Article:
[55] Burton-Rose D. 2010 Guerrilla USA: The George Jackson Brigade and the Antiapitalist Underground of the 1970s. Guerrilla USA. Berkeley: University of California Press.

[56] Hansen A. 2002. Direct action: Memoirs of an urban guerrilla. Oakland: Ak Press.

[57] Bonanno AM. 1998 [1977]. Armed Joy. Elephant Editions.

[58] Malm A. 2021. How to blow up a pipeline. Verso Books, pp. 154-55.

[59] Look at https://actforfree.noblogs.org/; https://warriorup.noblogs.org/; https://noticiasdelaguerrasocial.wordpress.com/; https://disordine.noblogs.org/; https://darknights.noblogs.org/; https://buscandolakalle.wordpress.com/; https://crimethinc.com/; https://enoughisenough14.org/; and so many more.

[60] Anonymous. 2015. "Since the Bristol Riots:" Communiques from the FAI, ELF & Other Attacks 2011-2014. Person(s) Unkown/Dark Matter Publications, Available at: https://personsunknown.noblogs.org/files/2014/11/Since-the-Bristol-riots-v2.pdf.

[61] Rodríguez G. 2013. ¡Que se ilumine la noche! Génesis, desarrollo y auge dela Tendencia Informal Anarquista en México. Santiago, Chile: Internacional Negra ediciones & Anonymous. 2014. Mauricio Morales: Let's Turn the City to Ashes. London: Elephant Editions.

[62] Malm, Andreas. 2019. “It Is Time to Try out an ‘Ecological Leninism’ – Interview with Andreas Malm.” 2019. https://www.versobooks.com/en-gb/blogs/news/4450-it-is-time-to-try-out-an-ecological-leninism-interview-with-andreas-malm?_pos=10&_sid=a10a72a65&_ss=r.

[63] Ibid, p. 153. See also: Tsolkas P. (2015) No System but the Ecosysem: Earth First! and Anarchism. Anarchist Studies.org, Available at: https://theanarchistlibrary.org/library/panagioti-tsolkas-no-system-but-the-ecosystem-earth-first-and-anarchism.

[64] See the editorial introduction for an assessment of deep ecology: Dunlap A, Søyland LH and Shokrgozar S. 2021. Debates in Post-Development and Degrowth: Volume 1. Oslo: Tvergastein.

[65] Aravind S. 2021. How to write about pipelines. Progress in Political Economy Blog, Available at: https://www.ppesydney.net/how-to-write-about-pipelines/; Kuhn G. 2021. Ecological Leninism: Friend or Foe? Kersplebedeb, Available at: https://kersplebedeb.com/posts/ecological-leninism-friend-or-foe/; & Klokkeblomst. 2021. Green Desperation Fuels Red Fascism: Andreas Malm’s Authoritarian Leftist Agenda. Return Fire, Available at: https://usa.anarchistlibraries.net/library/klokkeblomst-green-desperation-fuels-red-fascism-return-fire.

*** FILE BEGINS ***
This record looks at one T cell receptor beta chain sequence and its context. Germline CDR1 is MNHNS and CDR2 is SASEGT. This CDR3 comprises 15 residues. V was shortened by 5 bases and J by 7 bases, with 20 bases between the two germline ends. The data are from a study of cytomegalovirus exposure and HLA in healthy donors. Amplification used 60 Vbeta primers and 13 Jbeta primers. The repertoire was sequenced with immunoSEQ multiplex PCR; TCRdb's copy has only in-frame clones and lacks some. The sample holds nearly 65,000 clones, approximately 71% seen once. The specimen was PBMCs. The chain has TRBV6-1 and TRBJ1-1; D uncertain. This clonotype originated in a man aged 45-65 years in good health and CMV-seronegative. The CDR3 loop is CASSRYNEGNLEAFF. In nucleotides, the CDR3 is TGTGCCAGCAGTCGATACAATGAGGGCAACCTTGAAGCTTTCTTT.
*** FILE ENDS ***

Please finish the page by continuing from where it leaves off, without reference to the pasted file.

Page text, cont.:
[66] Verso. 2022. Property Will Cost Us the Earth.

[67] Lenin’s relationships with the peasantry, as is well known, was tenuous to say the least (see Friends of Aron Baron, 2017), but Marxian thought tended to have a disparaging perspective. Take, for example, Eric Hobsbawm (1971/1959, pp. 82–83): “If this programme bore the Bakuninist label, it was because no political movement has reflected the spontaneous aspirations of backward peasants more sensitively and accurately in modern times than Bakuninism, which deliberately subordinated itself to them. Moreover, Spanish anarchism, more than any other political movement of our period, was almost exclusively elaborated and spread by peasants and small craftsmen.” See also Chapter 4 of Peter Linebaugh (2014) Stop, thief!: The commons, enclosures, and resistance (Oakland: PM Press).

[68] Ferretti F. (2018) Revolutions and their places: the anarchist geographers and the problem of nationalities in the Age of Empire (1875-1914)”. In: Ferretti F, Torre GBdl, Ince A, et al. (eds) Historical geographies of anarchism-Early critical geographers and present-day scientific challenges. Abingdon: Routldege, 113-128 & Maldonado B. (2012) Magonismo y vida comunal mesoamericana: a 90 años de la muerte de Ricardo Flores Magón, Oaxaca: CSEIIO.